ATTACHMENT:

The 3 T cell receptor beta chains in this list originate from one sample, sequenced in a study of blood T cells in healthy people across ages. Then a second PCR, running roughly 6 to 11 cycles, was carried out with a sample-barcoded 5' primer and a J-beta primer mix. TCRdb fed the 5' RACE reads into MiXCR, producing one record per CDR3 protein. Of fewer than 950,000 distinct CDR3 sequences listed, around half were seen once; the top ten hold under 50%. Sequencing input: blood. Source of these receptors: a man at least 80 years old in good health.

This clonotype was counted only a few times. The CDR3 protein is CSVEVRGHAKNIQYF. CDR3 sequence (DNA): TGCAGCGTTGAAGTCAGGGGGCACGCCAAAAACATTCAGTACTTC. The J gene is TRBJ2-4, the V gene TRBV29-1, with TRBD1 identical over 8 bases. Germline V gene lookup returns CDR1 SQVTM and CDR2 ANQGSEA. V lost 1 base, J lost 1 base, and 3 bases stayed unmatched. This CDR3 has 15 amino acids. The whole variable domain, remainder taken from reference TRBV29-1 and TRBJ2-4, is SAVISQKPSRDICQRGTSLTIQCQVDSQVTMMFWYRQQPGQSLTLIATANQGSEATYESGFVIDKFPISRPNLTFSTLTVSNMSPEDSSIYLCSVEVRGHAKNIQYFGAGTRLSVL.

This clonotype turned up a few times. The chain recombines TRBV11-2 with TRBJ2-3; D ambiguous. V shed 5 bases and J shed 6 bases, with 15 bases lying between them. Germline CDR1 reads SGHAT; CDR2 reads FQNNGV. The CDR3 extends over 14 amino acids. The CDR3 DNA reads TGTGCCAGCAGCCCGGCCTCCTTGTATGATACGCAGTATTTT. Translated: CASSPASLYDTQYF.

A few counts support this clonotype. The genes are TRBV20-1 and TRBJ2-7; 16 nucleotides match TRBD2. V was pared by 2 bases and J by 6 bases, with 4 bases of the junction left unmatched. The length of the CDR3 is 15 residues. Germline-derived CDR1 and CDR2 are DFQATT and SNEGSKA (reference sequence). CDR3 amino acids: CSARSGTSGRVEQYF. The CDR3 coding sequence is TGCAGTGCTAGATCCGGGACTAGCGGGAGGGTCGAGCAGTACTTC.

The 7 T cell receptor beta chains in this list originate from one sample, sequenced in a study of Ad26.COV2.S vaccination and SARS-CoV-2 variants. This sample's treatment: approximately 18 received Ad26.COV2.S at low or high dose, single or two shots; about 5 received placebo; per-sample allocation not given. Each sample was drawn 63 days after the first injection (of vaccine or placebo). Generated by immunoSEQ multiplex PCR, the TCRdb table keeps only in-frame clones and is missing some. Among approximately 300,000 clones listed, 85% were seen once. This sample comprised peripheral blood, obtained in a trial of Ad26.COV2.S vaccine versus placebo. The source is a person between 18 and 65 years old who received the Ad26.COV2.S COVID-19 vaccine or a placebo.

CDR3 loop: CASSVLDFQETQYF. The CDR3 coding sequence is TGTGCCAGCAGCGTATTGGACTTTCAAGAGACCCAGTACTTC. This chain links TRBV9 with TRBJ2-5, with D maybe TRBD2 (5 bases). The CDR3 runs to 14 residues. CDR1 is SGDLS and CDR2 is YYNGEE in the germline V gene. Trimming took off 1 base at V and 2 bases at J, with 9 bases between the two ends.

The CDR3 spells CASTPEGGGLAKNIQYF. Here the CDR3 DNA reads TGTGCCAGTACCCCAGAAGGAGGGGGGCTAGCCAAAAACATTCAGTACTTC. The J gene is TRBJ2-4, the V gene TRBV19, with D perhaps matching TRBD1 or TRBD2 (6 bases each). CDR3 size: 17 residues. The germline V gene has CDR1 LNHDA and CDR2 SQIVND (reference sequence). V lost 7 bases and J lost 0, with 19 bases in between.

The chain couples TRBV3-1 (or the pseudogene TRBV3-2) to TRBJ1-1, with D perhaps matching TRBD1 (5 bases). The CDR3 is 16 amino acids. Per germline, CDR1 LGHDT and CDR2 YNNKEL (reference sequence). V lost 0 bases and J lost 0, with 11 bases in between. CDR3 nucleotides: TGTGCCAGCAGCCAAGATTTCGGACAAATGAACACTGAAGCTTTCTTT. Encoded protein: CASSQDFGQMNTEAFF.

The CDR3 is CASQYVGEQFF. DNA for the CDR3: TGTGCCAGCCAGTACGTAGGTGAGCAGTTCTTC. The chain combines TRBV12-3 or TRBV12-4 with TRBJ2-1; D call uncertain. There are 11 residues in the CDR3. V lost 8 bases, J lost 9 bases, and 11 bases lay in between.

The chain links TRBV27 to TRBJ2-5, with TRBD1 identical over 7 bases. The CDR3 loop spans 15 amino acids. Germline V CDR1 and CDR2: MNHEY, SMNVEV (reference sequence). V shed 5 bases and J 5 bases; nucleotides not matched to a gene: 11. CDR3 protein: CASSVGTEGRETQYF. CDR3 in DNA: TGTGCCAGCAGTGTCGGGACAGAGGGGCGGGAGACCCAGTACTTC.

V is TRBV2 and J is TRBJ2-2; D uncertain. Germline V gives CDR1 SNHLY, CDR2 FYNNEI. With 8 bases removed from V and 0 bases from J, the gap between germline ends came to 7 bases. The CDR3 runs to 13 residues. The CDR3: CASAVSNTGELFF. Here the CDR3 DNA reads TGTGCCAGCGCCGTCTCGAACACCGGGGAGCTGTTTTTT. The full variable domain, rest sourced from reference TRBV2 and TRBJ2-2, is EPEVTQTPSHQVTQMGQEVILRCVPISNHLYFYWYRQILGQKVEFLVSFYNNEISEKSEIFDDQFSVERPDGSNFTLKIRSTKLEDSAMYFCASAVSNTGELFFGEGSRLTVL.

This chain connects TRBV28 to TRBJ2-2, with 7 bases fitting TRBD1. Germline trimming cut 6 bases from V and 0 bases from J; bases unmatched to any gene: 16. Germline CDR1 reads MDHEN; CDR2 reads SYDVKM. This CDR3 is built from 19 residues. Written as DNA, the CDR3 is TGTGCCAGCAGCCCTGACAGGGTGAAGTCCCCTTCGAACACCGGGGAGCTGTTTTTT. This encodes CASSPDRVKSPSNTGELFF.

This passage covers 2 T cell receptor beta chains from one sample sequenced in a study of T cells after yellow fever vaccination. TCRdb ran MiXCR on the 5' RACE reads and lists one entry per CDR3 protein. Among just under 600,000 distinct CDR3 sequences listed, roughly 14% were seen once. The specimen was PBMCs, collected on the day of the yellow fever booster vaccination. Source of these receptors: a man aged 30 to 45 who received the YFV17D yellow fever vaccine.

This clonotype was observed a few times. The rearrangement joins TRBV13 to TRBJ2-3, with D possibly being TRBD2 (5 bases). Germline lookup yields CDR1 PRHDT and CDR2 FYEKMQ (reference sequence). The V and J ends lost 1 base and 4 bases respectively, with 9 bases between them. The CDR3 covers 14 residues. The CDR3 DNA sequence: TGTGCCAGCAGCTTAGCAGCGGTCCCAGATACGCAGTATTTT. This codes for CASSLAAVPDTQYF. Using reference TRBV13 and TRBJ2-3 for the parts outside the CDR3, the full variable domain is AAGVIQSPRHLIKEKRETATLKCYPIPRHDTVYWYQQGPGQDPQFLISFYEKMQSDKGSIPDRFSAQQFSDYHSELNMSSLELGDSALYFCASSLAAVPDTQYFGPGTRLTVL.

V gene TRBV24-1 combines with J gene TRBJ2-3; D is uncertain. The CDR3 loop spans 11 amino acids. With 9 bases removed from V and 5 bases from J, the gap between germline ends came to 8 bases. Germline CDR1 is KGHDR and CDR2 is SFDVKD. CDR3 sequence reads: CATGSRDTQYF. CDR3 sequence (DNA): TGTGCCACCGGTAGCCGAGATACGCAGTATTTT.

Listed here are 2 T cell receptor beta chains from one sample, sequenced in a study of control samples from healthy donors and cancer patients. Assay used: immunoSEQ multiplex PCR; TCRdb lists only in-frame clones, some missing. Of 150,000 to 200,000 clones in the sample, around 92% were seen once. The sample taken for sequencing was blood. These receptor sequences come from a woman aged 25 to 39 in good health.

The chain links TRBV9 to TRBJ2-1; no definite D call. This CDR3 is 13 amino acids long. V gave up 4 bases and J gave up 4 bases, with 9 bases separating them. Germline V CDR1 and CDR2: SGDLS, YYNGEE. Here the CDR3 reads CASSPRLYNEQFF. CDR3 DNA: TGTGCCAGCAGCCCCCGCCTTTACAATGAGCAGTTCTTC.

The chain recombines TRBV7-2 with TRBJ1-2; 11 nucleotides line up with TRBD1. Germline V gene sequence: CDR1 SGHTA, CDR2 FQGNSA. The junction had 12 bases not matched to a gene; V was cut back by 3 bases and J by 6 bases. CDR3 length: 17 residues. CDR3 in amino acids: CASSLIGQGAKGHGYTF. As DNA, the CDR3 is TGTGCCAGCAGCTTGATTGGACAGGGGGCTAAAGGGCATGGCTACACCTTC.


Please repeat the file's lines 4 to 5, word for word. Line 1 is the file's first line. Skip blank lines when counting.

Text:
A few counts support this clonotype. The genes are TRBV20-1 and TRBJ2-7; 16 nucleotides match TRBD2. V was pared by 2 bases and J by 6 bases, with 4 bases of the junction left unmatched. The length of the CDR3 is 15 residues. Germline-derived CDR1 and CDR2 are DFQATT and SNEGSKA (reference sequence). CDR3 amino acids: CSARSGTSGRVEQYF. The CDR3 coding sequence is TGCAGTGCTAGATCCGGGACTAGCGGGAGGGTCGAGCAGTACTTC.

The 7 T cell receptor beta chains in this list originate from one sample, sequenced in a study of Ad26.COV2.S vaccination and SARS-CoV-2 variants. This sample's treatment: approximately 18 received Ad26.COV2.S at low or high dose, single or two shots; about 5 received placebo; per-sample allocation not given. Each sample was drawn 63 days after the first injection (of vaccine or placebo). Generated by immunoSEQ multiplex PCR, the TCRdb table keeps only in-frame clones and is missing some. Among approximately 300,000 clones listed, 85% were seen once. This sample comprised peripheral blood, obtained in a trial of Ad26.COV2.S vaccine versus placebo. The source is a person between 18 and 65 years old who received the Ad26.COV2.S COVID-19 vaccine or a placebo.